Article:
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Bill Britt

Opinion | No, Mr. Marshall, it’s you

Bill Britt

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A few hours after Bridgette Gentry Marshall ended her life on Sunday, June 24, her husband, Alabama Attorney General Steve Marshall, approved a press release that exposed her, “long struggle with mental illness.” Just days later on Wednesday the 27, Marshall summoned the state’s news media to the Oak Grove Missionary Baptist Church in Albertville where, in front of the press and broadcast on Facebook Live, he revealed, in intimate detail, her private battles.

Why he felt it necessary to have his office divulge his wife’s, “long struggle with mental illness,” is unclear. He, however, did say the press conference was because of a new article. The news items to which Marshall referred was a non-descriptive report on his wife’s death gathered from a publicly issued police incident report. The press conference went far beyond anything the press had reported or would have had reason to report if Marshall had not recounted his wife’s many personal struggles.

What was the purpose of the press conference?

Marshall apparently blames the media for some of his wife’s problems. “She also was worried for me. Because she had seen the negative articles that were false and malicious, that were written by some that were on blogs and claimed to be journalists.

“And she saw what they were doing, in making up facts, and she was scared that someone was going to write the fact that she was committed and that she had a problem.

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“And that those facts were going to be revealed to the world. And she didn’t want that. And so her answer was to leave the state.”

Marshall said his wife left Alabama because she didn’t want the media to report, “that she was committed and that she had a problem.”

But it was not the media who published his wife’s problems, it was not the media who reported the Marshalls’ troubled marriage, it was not the media who recounted the many ways that Bridgette Marshall suffered. No, Mr. Marshall, it was you, her husband, who did those things.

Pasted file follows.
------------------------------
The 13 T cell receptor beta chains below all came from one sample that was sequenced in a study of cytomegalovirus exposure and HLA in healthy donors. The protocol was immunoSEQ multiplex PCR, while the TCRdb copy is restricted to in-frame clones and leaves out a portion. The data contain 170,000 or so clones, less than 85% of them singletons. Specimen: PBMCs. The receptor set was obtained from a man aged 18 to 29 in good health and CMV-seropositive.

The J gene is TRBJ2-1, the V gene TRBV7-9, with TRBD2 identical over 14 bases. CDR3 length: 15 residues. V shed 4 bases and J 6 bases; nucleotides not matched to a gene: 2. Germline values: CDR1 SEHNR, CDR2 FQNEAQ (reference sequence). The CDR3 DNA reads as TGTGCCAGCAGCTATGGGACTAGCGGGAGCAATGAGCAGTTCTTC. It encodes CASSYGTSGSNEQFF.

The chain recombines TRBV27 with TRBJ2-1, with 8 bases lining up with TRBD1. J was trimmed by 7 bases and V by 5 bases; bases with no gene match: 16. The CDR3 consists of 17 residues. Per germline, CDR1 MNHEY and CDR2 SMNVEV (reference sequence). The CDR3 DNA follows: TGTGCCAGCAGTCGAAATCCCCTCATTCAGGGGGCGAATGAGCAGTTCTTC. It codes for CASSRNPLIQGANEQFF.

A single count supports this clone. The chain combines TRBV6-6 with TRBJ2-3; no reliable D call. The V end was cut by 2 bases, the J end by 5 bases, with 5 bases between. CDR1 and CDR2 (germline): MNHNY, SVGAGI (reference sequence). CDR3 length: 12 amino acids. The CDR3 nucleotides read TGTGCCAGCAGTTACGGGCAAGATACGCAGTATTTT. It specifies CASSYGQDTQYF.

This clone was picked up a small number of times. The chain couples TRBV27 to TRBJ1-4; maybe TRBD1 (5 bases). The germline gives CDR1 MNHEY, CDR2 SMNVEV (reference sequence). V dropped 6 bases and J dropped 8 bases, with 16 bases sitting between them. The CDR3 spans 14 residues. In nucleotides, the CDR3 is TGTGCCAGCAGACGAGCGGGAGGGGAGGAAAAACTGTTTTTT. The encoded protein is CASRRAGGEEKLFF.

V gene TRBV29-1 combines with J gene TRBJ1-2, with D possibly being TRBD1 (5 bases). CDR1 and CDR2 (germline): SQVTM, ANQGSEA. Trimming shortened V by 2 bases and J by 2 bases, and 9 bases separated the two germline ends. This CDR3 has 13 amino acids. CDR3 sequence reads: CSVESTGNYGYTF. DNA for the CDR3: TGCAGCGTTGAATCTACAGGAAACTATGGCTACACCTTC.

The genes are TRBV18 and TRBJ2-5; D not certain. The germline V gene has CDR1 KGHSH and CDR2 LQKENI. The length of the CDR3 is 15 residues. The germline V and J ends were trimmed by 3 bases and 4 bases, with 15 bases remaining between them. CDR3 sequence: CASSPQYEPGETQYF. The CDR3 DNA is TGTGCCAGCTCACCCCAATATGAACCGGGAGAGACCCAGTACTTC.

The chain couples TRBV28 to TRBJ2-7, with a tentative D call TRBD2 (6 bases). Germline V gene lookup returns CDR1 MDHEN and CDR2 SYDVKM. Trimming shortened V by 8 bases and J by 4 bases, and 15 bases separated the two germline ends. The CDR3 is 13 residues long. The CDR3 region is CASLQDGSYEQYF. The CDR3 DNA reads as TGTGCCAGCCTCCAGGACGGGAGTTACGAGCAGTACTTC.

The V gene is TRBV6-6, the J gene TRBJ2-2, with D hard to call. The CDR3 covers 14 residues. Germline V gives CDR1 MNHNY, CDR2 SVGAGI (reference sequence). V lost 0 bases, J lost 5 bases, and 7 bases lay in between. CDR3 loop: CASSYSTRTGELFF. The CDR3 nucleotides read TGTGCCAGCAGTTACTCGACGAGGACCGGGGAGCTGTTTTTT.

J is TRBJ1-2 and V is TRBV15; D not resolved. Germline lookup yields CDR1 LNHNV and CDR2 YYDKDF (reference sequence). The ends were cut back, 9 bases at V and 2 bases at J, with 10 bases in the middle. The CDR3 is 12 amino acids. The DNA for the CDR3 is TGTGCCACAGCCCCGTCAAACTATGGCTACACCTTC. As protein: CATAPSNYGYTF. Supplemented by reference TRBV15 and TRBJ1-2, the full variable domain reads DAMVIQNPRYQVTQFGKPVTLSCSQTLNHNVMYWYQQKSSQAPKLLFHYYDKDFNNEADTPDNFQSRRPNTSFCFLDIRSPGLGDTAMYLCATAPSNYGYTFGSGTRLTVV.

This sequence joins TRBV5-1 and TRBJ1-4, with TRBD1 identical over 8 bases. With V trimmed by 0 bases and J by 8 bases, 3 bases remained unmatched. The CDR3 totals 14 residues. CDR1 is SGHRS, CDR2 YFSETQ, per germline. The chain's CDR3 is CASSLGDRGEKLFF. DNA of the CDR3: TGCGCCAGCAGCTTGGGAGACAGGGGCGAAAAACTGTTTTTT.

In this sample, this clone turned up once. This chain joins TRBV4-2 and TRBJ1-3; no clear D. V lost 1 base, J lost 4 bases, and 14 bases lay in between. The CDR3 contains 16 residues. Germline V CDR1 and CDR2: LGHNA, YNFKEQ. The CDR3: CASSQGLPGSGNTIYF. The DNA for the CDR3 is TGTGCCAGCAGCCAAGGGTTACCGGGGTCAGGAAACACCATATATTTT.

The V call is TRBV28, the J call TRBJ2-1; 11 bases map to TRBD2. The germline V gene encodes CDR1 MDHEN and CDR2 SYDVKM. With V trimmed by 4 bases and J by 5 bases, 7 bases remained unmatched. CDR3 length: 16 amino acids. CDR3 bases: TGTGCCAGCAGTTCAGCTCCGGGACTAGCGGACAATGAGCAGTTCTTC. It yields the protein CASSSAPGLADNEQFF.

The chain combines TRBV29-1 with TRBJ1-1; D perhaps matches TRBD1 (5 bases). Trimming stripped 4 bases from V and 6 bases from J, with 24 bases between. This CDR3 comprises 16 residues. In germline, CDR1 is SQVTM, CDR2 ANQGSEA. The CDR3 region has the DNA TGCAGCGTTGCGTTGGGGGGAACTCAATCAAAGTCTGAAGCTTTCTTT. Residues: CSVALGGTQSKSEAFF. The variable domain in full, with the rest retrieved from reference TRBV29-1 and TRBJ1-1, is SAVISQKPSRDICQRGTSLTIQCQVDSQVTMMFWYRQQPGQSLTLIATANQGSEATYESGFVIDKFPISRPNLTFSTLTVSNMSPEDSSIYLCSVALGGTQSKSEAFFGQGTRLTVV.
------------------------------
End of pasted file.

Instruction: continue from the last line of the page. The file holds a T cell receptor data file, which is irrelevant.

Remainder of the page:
Former colleagues who have left the attorney general’s office describe Marshall as angry, insensitive and paranoid.

Perhaps this is why he carelessly exposed his wife’s most personal difficulties.

Others say he is driven by an unhealthy ambition in which remaining attorney general is his life’s focus.

Whether callously insensitive or cruelly calculating, his wife’s tragedy is not something that needed airing before she was laid to rest or even now. But it was you, sir, who opened the door.

He can be excused for lashing out at the media. His anger in a time of grief is understandable, but he should not be allowed to lay that blame at the feet of the press when he was the man who exposed her sorrows.

Marshall knew full well that taking the job as attorney general might endanger his marriage, but he did it anyway.

During a testimony given at Lifepoint Church and published on Yellowhammer News, Marshall talks about how accepting then-Gov. Robert Bentley’s appointment as attorney general would negatively affect his marriage.

“The plan is for me to be around until August when Faith [his daughter] goes to college, and then Bridgette will come down there [Montgomery], and it’s going to be a hard period on my marriage and family… and that’s the area where Satan is going to attack me most.”

While Marshall’s speech was published on April 16, 2018, by Yellowhammer News, it is evident from his remarks that the event was recorded shortly after accepting the job of attorney general.

After taking Bentley’s offer, Marshall told Alabama Political Reporter and others that his wife agreed to him going to Montgomery on the condition that he returns home to Albertville by suppertime every Friday. He also said his wife hated politics and Montgomery.

During his testimony at Lifepoint, Marshall also spoke about the media scrutiny that came along with being attorney general. “We talk about the First Amendment by the way. It’s a wonderful Amendment unless you are on the receiving end of a lot of criticism which is kind of what has been going on a little bit this week, but I think it’s gotten better.”

APR has reported on Marshall many times because he is the state’s Attorney General. APR never published a word about Bridgette Marshall until after her death, and those were just sterile facts. APR has heard many unpleasant things about the Marshalls’ marriage but has never researched, much less reported, a single word about their personal lives.

APR deals in facts and informed opinions to educate and alert the public about politics and the public officials who shape policy.

Mrs. Marshall was not a public figure as such, but Mr. Marshall is a public officeholder by choice.